The Deputy Prime Minister, Wissanu Krea-ngam, said the drafting of 11 national reform plans is now completed, with inputs from the general public welcomed prior to the implementation in April.
Mr. Wissanu said the government-appointed reform commissions have completed the drafting of 11 national reform plans, including the education and police reforms, within the three-month time frame as assigned.
The reform commission, which will be in office for five years, is responsible by law to ensure the elected government adhere to the reform plan, while the new government could alter the reform direction.
Mr. Wissanu said government agencies that neglect the reform guideline will be reported to the National Strategy Commission chaired by the Prime Minister, Gen. Prayut Chan-o-cha, who can instruct the agencies to adhere to the plan. There will, however, be no more use of Article 44 once an elected government is in office.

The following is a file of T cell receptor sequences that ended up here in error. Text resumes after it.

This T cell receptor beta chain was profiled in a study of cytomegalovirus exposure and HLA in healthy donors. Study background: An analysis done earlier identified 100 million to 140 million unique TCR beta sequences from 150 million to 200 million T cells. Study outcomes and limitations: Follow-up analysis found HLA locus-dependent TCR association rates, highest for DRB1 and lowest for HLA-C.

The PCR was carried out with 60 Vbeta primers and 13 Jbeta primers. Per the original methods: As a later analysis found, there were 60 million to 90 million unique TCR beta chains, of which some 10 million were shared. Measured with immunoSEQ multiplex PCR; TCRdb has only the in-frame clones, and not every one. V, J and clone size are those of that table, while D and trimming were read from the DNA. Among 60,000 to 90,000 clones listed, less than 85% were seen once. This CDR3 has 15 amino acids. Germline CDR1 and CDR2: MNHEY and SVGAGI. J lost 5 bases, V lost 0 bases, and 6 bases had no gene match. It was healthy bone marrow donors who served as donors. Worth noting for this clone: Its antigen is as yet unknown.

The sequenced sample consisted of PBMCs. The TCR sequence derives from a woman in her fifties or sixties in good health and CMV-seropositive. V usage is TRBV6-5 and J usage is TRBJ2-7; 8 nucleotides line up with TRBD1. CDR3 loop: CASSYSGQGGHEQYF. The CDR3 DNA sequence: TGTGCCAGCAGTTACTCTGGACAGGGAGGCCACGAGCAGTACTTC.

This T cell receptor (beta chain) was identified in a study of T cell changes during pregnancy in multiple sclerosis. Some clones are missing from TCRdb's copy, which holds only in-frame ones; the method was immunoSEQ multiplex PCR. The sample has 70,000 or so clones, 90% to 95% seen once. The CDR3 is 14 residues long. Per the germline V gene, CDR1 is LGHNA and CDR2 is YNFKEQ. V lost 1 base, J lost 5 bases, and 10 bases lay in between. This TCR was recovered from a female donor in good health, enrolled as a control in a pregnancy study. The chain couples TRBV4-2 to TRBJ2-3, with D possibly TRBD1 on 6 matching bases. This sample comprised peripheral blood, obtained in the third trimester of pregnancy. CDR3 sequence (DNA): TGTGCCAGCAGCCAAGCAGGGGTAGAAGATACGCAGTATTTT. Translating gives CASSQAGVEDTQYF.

He has reassured the reform plans will be beneficial to the country, helping reduce inequalities and promote stability.
The reform commissions now have one month to promote the reform plan to the general public and accept their feedback before submitting the matter to the National Strategy Commission.
It is expected the reform plans will be officially implemented in late March or early April this year, which will be before the general election.